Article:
Fraser Cain [00:17:41] And especially and sorry, I just want to put a fine point, is that, yeah, that those people, those peer reviewers, they are probably all, yeah, geeky, but they’re almost certainly in the same field. They are experts in the exact same thing and, and probably hold competitive, positions on some of the topics that are being proposed in the paper. 

Pamela Gay [00:18:07] And this also happens in grants. Just to be clear, grants are peer reviewed as well. So it’s publications and grants. 

Fraser Cain [00:18:14] Right. And so you can you can write a paper and take one in and say that the evidence is leading to a to a conclusion. And then your paper can then go to two peer reviewers. And especially if what you’re holding is a, you know, maybe an against the mainstream perspective. What you’re doing is you’re at the beginnings of this new phase, and you’re attempting to overturn the existing perspective. Your paper is going to get sent to two peer reviewers, and they could very well be established mainstream scientists who are doing who who want to continue the narrative that they’re. Yeah, that they’re proposing. And of course, they’re going to block, what you’re doing because they see it as a threat. 

Pamela Gay [00:19:07] Or someone’s just had a really bad day. I think that most reviewer number two, if they had like a fresh cup of coffee and some cookies, they’d probably do a better job reviewing, right? 

Fraser Cain [00:19:19] They’re sick of seeing this again and again and again or solving these same problems. And they just overall really. 

Pamela Gay [00:19:25] Just had a bad day. 

Fraser Cain [00:19:26] Yeah, yeah. Or they would react. 

Pamela Gay [00:19:28] Yeah. And and so sometimes you read things and it’s just sort of like, this is just so badly written. And instead of giving them the feedback that will rescue a badly written paper is just sort of like rejected. Submit it again. If you do a complete rewrite in analysis and it’s just exhaustion at the end of the day, leading to papers getting rejected. 

Fraser Cain [00:19:56] And I think the other thing is that you’ve got this rise. And I had a chat with Paul Sutter about this. Many of you talked about it with his new book. 

Pamela Gay [00:20:03] No, not. 

Fraser Cain [00:20:04] Yet, but but there is this publish or perish that. 

Pamela Gay [00:20:07] Yeah.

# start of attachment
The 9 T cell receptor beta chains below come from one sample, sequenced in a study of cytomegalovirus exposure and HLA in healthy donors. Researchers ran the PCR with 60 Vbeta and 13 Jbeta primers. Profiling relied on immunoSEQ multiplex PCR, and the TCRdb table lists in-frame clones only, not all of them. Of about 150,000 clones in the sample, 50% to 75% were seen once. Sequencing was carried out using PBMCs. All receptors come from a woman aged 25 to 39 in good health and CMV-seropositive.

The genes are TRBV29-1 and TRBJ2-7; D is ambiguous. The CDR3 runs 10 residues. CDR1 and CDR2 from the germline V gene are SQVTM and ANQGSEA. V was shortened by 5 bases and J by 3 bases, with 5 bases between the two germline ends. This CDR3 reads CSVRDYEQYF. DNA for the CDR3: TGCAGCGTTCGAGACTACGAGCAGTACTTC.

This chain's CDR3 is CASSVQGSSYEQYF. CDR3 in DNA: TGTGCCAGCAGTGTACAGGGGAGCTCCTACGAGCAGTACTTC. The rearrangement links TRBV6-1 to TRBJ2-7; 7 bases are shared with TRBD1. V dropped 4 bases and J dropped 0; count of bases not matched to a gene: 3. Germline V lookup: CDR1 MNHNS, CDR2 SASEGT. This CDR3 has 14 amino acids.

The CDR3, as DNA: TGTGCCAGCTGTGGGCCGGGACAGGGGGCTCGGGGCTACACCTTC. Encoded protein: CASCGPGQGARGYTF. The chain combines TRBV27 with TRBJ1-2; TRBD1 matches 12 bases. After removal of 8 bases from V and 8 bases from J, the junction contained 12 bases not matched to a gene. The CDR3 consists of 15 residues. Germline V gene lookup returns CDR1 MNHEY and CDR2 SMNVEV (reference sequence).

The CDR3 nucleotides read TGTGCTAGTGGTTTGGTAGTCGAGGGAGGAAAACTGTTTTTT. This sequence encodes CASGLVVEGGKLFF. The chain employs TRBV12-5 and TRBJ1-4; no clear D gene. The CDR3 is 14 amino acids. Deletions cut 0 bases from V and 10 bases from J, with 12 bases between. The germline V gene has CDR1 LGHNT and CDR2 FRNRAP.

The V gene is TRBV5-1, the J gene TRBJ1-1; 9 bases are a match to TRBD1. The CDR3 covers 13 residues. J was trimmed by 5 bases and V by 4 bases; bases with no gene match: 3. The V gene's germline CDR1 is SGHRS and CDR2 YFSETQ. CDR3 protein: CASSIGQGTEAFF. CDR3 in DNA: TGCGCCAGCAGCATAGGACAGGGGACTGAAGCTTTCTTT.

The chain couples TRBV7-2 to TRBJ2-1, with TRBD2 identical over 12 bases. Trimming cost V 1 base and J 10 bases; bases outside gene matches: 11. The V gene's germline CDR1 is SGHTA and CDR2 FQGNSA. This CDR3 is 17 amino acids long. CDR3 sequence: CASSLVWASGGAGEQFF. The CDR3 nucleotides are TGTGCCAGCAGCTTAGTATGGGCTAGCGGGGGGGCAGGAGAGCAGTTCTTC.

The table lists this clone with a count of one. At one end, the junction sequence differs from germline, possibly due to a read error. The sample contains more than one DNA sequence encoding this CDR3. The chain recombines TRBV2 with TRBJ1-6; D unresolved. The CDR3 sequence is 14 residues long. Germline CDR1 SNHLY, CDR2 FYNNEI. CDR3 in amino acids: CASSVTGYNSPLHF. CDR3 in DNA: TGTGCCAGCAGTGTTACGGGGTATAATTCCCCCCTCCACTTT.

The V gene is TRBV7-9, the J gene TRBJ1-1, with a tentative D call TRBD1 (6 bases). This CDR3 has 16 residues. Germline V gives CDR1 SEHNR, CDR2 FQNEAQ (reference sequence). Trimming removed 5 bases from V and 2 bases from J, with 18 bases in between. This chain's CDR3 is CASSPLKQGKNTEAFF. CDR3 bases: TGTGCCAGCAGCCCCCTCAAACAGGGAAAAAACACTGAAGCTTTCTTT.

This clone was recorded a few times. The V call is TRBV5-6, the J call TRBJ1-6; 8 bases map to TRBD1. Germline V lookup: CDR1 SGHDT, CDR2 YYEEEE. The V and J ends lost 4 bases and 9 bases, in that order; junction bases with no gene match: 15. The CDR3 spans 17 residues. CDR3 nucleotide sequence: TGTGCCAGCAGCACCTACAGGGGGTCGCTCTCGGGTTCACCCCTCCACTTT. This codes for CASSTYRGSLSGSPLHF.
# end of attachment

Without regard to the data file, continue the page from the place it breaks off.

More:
Fraser Cain [00:20:07] The only way to succeed in academia is to publish more papers. Whether or not the science you’re doing is a dramatic, incremental or, you know, improvement in the science. But that creates a downstream, effort required by everybody involved. And so everybody’s exhausted. The the people who are doing the peer review, like, again, okay, I need some time to work on my own grants, some time to peer review this because everybody is just published, publish faster weekends as much as we can that your publish perish that if you’re not publishing as quickly as possible, then you’re going to fall behind your colleagues. And so the brutal out there on both the people who are publishing, as well as the peer reviewers and even the journals. 

Pamela Gay [00:20:55] And this is where I am somewhat grateful that people are starting to look at how often papers are cited versus how many papers are written. So if someone has one paper with 100 citations versus five papers with 20 citations, they’re seen equal where the one person is doing more influential work because their paper hit more people. But that’s not across the board. At the end of the day, you are somewhat judged by the weight of your CV versus the weightiness of your ideas. And but but now we’re wandering off topic. So so the way things get rejected is very much a combination of self-preservation on the part of peer reviewers who are evil a good scientist won’t reject for those reasons. They’ll instead use it to improve their own research. You occasionally will see people cite things that aren’t published yet because they were the ones peer reviewing it. That’s very rare, but it does happen. You will periodically see papers that say thank you for the, reviewers work. It greatly improved this paper. So it can be beneficial when everyone is fully caffeinated, well-fed, and not in a grouchy mood. But the problem is because we’re all exhausted. Whether or not you recently ate lunch is going to affect whether or not someone’s papers published, and it should never work that way. But this is also consistent with how the criminal justice system works in the U.S. they find that sentences given before lunch are much worse than sandwiches given after lunch. So altogether, always review things. After eating. People always review things after eating. Right.